Investigation of structural changes of β-casein and lysozyme at the gas–liquid interface during foam fractionation
Purification and separation of proteins play a major role in biotechnology. Nowadays, alternatives to multistep operations suffering from low product yields and high costs are investigated closely amidst which one of the promising options is foam fractionation. The molecular behavior at the gas–liquid interface plays an important role in the formation and stabilization of enriched foam. This study for the first time correlates the physico-chemical parameters to the molecular structure in view of protein enrichment during foam fractionation of the two relatively different proteins lysozyme and β-casein employing biophysical techniques such as circular dichroism (CD) spectroscopy and infrared reflection absorption spectroscopy (IRRAS). In case of lysozyme, high enrichment was achieved at pH < pI in contrast to current opinion. This is due to partial unfolding and aggregation of the lysozyme molecules under favorable foaming conditions that resulted with high enrichment of foamed protein. Under these favorable conditions, CD spectra and IRRA spectra show that the unfolding of lysozyme is partially irreversible. However, the unfavorable foaming conditions, giving low enrichment, promote only minor structural changes and these changes are fully reversible. In case of β-casein, no pronounced unfolding can be observed using CD spectroscopy and IRRAS. The β-casein molecules adsorb and purely reorient at the gas–liquid interface, depending on favorable or unfavorable conditions.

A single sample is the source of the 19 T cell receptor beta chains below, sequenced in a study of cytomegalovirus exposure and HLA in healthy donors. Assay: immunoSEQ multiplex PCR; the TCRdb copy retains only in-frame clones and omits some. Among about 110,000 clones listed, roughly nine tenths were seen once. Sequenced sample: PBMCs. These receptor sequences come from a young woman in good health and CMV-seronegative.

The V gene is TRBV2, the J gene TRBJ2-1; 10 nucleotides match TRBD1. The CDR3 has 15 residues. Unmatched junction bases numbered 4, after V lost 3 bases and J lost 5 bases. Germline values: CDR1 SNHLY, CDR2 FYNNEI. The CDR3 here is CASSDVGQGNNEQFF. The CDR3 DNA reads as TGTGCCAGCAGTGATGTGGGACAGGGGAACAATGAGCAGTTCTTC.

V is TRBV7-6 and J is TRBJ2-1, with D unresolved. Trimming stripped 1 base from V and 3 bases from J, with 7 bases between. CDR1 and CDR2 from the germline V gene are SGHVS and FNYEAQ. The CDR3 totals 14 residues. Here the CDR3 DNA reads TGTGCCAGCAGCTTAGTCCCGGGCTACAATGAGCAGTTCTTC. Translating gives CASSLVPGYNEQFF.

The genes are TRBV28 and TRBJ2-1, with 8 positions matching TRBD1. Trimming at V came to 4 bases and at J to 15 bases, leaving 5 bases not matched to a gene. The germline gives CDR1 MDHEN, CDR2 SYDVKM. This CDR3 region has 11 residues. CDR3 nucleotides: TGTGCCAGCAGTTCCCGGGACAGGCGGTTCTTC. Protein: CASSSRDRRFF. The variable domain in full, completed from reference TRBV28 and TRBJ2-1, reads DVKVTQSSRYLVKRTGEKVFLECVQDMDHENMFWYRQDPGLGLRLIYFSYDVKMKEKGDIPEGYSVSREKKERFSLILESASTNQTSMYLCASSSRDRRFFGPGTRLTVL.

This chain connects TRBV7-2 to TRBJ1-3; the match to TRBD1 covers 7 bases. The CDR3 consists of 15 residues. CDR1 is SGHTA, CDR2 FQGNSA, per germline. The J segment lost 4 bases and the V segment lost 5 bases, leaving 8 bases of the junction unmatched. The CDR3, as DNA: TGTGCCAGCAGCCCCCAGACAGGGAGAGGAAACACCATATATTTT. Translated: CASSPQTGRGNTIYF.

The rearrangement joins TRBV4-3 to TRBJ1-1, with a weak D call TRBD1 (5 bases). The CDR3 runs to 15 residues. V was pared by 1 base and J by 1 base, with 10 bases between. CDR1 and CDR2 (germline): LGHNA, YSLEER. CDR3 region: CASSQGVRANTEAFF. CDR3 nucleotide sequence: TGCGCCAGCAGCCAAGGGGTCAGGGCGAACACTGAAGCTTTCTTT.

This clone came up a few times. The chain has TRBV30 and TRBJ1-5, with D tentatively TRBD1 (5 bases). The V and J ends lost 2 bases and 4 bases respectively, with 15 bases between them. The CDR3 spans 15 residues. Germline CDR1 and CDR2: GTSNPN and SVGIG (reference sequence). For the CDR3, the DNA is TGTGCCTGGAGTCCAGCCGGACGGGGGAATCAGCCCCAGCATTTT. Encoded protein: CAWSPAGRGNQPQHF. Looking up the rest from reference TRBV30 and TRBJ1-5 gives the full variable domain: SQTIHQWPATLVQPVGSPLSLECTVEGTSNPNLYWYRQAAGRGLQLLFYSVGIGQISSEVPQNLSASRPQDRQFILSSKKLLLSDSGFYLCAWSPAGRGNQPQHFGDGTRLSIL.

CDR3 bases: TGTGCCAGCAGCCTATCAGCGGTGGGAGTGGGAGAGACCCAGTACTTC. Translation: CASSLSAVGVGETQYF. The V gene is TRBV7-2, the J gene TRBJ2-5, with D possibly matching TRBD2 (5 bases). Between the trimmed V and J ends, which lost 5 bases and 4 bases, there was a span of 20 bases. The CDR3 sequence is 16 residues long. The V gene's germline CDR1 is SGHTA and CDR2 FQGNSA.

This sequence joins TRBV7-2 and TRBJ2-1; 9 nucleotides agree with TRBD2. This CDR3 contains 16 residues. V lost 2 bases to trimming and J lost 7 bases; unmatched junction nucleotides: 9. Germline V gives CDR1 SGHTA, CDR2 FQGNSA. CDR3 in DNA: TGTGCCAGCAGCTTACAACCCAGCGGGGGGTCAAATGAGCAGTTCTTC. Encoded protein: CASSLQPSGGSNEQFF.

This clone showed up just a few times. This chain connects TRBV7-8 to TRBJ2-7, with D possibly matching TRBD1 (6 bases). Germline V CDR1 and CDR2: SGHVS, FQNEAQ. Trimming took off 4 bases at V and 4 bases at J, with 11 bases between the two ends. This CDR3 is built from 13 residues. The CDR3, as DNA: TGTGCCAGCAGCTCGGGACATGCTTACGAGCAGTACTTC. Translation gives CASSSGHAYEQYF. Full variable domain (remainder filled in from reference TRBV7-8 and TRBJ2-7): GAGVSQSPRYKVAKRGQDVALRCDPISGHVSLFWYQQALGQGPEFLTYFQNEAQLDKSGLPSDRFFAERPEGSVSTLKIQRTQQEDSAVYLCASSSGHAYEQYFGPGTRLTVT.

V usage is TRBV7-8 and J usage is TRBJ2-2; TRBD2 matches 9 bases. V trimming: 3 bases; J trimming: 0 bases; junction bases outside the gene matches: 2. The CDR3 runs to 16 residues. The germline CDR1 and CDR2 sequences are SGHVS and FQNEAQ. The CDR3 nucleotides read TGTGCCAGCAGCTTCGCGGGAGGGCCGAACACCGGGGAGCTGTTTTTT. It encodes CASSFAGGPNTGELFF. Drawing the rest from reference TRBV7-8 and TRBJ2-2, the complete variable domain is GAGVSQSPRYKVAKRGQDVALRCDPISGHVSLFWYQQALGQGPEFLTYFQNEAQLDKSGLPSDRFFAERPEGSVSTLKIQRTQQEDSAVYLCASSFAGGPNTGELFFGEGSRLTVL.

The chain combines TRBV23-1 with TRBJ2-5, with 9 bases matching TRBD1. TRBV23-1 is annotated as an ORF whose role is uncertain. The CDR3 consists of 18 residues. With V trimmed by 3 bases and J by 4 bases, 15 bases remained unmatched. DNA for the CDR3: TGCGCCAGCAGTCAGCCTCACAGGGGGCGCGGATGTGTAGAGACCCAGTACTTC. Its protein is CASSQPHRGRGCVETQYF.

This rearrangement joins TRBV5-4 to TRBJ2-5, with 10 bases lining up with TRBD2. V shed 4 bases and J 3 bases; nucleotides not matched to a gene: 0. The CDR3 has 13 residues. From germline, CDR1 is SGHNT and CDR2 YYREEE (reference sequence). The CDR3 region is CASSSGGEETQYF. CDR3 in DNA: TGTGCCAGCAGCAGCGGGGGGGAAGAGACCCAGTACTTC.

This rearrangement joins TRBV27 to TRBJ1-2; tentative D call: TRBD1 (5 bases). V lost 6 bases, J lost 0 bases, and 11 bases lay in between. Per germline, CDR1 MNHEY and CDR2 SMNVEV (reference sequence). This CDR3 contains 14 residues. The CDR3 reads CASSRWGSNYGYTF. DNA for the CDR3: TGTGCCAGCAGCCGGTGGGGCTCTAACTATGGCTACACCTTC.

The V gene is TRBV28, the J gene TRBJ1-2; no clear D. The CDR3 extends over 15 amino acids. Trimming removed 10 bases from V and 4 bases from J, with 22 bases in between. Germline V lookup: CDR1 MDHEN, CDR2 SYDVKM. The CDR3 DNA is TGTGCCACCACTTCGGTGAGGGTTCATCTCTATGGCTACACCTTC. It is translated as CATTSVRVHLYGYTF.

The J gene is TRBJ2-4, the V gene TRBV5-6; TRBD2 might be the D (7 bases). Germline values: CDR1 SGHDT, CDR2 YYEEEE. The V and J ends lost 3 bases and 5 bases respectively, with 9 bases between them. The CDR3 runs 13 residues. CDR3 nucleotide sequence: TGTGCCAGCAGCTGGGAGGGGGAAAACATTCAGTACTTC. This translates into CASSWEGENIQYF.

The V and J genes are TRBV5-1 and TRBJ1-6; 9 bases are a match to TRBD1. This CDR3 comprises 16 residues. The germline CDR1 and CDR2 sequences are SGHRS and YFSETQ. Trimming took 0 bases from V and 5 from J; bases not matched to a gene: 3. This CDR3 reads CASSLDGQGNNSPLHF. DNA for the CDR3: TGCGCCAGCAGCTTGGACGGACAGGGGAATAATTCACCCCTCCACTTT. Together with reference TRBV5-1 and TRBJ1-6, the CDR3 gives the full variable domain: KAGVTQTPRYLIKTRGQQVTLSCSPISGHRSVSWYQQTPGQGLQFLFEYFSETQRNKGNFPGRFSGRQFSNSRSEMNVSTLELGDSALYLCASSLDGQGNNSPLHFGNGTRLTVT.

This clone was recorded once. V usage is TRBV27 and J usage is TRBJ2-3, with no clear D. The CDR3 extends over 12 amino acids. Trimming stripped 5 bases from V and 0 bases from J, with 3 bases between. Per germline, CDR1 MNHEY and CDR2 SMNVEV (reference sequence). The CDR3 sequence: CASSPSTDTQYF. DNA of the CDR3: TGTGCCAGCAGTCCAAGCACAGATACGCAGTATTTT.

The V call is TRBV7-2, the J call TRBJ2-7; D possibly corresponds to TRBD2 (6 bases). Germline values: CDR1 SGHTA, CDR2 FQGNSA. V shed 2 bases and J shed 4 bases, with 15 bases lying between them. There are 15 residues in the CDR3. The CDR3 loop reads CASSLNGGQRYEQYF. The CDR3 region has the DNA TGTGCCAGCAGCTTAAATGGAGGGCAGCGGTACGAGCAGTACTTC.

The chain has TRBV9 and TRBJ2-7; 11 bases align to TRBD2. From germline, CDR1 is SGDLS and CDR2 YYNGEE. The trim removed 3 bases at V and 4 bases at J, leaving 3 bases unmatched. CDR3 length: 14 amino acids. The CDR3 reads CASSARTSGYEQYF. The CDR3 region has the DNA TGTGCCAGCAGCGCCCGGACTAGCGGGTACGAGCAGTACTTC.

► Design of experiments was used to describe influence of factors on foam fractionation and their interaction. ► Samples resulting minima and maxima enrichment were investigated with circular dichroism to detect the changes after foam fractionation. ► Infrared reflection absorption spectroscopy was used to monitor structural changes at the gas–liquid interface during protein adsorption. ► It was shown that physico-chemical conditions have influence on the molecular structure of protein at the gas–liquid interface.
Journal: Journal of Biotechnology - Volume 161, Issue 2, 15 October 2012, Pages 138–146